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Hot Chicken, Fair Chance

At an Ohio eatery, patrons get Nashville-style hot chicken and the formerly-incarcerated get a fair shot at employment.

Any commitment to reducing our nation’s prison population should equally consider the fate of the formerly incarcerated — where will they live, learn, work upon release. According to the U.S. Department of Justice, more than 650,000 men and women are released from prison each year, and an estimated 60 to 75 percent of them remain unemployed for up to a year after their release, raising their risk of recidivism.

A small segment of the business community is beginning to look at how best to integrate formerly incarcerated individuals into the workforce. Business owner Joe DeLoss and his Hot Chicken Takeover restaurant are helping to lead the charge.

Hot Chicken Takeover is a Columbus, Ohio business that serves Nashville-style hot chicken and happily hires formerly incarcerated men and women to do everything from fry the chicken to run the back office. Committed to his employees as real assets, DeLoss goes beyond just job opportunities to offer his employees an array of benefits tailored to their needs — housing and transportation support, paid time off, and opportunities for professional development. It’s what he describes as “fair chance” employment.


For another take on post-incarceration employment, read "To Be Good Employees, the Formerly Incarcerated Must First Become Bosses" by Marlon Peterson.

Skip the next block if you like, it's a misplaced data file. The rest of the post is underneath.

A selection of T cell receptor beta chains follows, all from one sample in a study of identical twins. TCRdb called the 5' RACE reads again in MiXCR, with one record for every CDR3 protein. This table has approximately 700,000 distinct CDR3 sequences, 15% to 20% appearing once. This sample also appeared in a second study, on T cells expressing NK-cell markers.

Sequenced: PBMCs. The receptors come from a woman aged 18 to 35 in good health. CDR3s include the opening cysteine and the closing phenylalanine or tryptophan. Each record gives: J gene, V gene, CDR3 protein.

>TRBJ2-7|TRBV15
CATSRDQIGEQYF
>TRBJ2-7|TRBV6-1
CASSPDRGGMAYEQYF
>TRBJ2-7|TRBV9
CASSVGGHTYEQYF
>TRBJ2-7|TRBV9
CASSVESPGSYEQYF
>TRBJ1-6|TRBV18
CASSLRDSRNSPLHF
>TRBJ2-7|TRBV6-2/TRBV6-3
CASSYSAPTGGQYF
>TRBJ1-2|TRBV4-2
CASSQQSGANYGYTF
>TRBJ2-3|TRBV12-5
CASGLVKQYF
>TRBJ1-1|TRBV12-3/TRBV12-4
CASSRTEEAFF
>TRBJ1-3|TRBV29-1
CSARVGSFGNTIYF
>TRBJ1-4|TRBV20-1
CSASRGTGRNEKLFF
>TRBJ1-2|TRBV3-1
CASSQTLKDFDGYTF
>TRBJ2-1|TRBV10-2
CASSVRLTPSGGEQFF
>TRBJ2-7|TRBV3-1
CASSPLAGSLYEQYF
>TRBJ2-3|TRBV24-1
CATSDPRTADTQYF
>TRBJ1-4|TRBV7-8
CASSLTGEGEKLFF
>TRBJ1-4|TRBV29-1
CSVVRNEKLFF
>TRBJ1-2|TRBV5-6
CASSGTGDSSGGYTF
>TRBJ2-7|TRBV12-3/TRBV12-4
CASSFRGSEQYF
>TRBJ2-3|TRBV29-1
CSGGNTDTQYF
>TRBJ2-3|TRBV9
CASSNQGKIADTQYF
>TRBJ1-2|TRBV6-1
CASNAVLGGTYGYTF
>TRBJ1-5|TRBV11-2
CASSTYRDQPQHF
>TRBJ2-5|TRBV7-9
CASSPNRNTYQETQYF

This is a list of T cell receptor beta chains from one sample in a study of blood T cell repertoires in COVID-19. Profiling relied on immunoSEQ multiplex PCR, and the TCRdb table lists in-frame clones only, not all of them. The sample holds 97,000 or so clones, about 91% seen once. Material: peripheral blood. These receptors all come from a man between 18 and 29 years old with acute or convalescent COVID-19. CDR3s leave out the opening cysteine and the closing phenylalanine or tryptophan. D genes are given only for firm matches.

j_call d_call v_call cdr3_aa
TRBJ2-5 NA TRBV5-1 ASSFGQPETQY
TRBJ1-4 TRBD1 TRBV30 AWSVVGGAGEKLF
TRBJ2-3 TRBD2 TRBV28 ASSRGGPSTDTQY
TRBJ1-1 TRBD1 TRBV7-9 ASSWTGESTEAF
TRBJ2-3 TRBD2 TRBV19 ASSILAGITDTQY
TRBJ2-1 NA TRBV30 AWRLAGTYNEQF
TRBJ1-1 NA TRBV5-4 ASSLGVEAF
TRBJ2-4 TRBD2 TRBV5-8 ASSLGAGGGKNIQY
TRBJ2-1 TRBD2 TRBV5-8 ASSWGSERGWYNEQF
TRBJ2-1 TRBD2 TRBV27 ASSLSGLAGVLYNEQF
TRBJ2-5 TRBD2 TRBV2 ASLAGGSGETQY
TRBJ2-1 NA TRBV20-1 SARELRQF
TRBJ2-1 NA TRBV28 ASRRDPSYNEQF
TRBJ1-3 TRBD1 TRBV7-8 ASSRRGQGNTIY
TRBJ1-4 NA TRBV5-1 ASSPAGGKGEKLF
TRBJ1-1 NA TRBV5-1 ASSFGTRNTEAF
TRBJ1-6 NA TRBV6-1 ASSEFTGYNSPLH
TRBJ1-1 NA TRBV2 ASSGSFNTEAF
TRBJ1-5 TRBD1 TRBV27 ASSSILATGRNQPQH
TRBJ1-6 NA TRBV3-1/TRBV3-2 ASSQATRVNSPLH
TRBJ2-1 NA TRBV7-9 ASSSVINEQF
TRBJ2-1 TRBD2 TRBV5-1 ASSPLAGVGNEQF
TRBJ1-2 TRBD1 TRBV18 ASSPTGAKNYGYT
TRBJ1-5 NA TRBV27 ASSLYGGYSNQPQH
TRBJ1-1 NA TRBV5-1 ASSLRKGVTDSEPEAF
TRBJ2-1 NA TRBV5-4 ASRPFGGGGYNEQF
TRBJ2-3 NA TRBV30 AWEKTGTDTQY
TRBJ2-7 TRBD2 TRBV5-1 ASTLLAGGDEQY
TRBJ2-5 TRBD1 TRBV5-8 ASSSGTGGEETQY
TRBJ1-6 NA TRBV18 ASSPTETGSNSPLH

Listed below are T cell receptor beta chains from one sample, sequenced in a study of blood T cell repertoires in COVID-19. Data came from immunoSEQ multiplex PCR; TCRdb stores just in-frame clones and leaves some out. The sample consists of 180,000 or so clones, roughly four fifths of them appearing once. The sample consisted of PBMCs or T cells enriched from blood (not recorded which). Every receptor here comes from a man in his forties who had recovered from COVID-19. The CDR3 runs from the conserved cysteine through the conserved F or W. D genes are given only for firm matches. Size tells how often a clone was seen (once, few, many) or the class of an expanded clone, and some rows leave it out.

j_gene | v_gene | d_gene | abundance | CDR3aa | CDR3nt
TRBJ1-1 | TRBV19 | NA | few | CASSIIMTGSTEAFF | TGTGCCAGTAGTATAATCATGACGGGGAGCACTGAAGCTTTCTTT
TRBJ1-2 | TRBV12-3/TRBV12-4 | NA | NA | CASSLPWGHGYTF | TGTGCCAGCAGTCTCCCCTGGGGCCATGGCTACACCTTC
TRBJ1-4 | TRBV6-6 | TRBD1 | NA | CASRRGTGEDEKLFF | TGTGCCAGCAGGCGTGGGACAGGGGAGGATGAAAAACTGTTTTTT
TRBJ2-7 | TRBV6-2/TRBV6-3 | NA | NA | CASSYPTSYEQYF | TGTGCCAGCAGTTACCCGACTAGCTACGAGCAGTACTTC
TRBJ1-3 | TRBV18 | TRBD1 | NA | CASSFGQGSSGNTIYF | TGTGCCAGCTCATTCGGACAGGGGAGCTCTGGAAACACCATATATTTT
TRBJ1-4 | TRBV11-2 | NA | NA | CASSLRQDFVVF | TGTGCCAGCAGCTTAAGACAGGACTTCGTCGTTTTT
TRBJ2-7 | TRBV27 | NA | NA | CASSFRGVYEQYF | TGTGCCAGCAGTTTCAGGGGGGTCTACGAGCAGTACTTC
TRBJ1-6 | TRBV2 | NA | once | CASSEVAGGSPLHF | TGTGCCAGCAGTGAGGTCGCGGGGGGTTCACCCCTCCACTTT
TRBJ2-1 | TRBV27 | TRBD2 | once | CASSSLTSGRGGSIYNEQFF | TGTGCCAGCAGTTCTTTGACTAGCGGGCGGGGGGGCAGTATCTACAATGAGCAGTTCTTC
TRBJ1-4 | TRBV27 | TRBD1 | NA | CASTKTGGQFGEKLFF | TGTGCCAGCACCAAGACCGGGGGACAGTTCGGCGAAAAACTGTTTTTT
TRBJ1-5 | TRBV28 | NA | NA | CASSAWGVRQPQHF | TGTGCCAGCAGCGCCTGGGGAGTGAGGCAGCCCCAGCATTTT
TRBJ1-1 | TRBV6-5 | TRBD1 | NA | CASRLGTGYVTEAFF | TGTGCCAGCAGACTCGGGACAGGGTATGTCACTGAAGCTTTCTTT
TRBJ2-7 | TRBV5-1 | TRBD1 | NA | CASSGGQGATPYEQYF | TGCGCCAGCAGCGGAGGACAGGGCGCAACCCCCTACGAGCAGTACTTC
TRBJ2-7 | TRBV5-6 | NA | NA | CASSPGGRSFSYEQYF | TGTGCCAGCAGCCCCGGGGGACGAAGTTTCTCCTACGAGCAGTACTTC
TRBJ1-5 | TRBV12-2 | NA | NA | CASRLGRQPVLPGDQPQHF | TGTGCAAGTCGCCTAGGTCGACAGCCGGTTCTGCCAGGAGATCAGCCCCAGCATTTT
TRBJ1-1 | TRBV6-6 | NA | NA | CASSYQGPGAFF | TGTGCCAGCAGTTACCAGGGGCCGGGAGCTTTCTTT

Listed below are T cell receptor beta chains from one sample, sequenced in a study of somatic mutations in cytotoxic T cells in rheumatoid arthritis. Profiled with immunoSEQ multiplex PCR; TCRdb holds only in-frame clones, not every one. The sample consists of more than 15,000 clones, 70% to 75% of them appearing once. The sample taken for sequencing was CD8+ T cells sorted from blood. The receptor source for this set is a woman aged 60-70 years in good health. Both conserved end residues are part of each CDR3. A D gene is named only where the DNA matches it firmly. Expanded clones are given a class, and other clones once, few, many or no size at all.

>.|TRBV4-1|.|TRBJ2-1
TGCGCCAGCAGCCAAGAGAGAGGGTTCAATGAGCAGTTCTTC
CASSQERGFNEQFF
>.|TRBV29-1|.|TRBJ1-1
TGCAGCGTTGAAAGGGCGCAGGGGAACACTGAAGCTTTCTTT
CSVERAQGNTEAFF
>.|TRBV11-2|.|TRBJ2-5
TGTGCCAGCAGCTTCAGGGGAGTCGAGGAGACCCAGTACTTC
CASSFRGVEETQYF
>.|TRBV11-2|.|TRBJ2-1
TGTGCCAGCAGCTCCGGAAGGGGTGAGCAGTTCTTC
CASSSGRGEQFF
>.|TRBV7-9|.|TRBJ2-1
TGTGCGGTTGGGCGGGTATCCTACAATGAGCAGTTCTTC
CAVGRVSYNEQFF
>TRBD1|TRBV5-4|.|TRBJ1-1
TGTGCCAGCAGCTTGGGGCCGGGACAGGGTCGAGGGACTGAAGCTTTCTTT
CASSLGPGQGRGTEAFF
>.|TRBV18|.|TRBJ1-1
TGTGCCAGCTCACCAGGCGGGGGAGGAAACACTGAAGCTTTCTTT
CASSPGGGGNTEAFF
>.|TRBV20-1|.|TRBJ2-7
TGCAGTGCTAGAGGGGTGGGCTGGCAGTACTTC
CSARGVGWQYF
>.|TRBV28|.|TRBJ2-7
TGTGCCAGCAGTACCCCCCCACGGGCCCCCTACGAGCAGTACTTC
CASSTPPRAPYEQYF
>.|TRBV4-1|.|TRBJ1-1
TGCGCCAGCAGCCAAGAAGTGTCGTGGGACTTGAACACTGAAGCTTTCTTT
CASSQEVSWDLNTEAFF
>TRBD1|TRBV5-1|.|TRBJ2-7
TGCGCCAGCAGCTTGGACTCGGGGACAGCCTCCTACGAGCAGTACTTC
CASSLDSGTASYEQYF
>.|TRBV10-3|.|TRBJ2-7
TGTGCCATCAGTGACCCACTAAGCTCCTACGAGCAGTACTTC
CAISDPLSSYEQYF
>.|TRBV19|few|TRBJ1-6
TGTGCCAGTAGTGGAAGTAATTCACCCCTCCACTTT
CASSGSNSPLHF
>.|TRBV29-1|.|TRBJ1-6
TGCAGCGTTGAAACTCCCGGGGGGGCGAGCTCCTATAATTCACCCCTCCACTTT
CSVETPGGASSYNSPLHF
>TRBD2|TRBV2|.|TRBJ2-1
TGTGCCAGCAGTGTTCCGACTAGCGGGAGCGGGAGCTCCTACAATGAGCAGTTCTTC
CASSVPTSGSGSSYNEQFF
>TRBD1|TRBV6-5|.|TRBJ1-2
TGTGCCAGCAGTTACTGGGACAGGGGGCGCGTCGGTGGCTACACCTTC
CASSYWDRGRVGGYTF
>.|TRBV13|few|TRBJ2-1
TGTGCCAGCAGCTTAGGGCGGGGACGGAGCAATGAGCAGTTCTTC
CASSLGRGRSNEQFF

The Marshall Project collaborated with award-winning filmmaker Katie Galloway for “Hot Chicken, Fair Chance,” a character-driven short documentary on DeLoss, his restaurant and the employees who are the backbone of Hot Chicken Takeover.

“Hot Chicken, Fair Chance” is the first of The Marshall Project’s ViewFinder mini-documentaries. ViewFinder shorts are visual commentaries that offer fresh perspectives on criminal justice issues and highlight stories of individuals touched by the system.

- Donovan X. Ramsey

The Marshall Project is currently accepting ViewFinder submissions from both emerging and established independent filmmakers and artists. Please send pitches to commentary@themarshallproject.org.

An earlier version of this commentary misstated where hot chicken originated. It's from Nashville, not Memphis.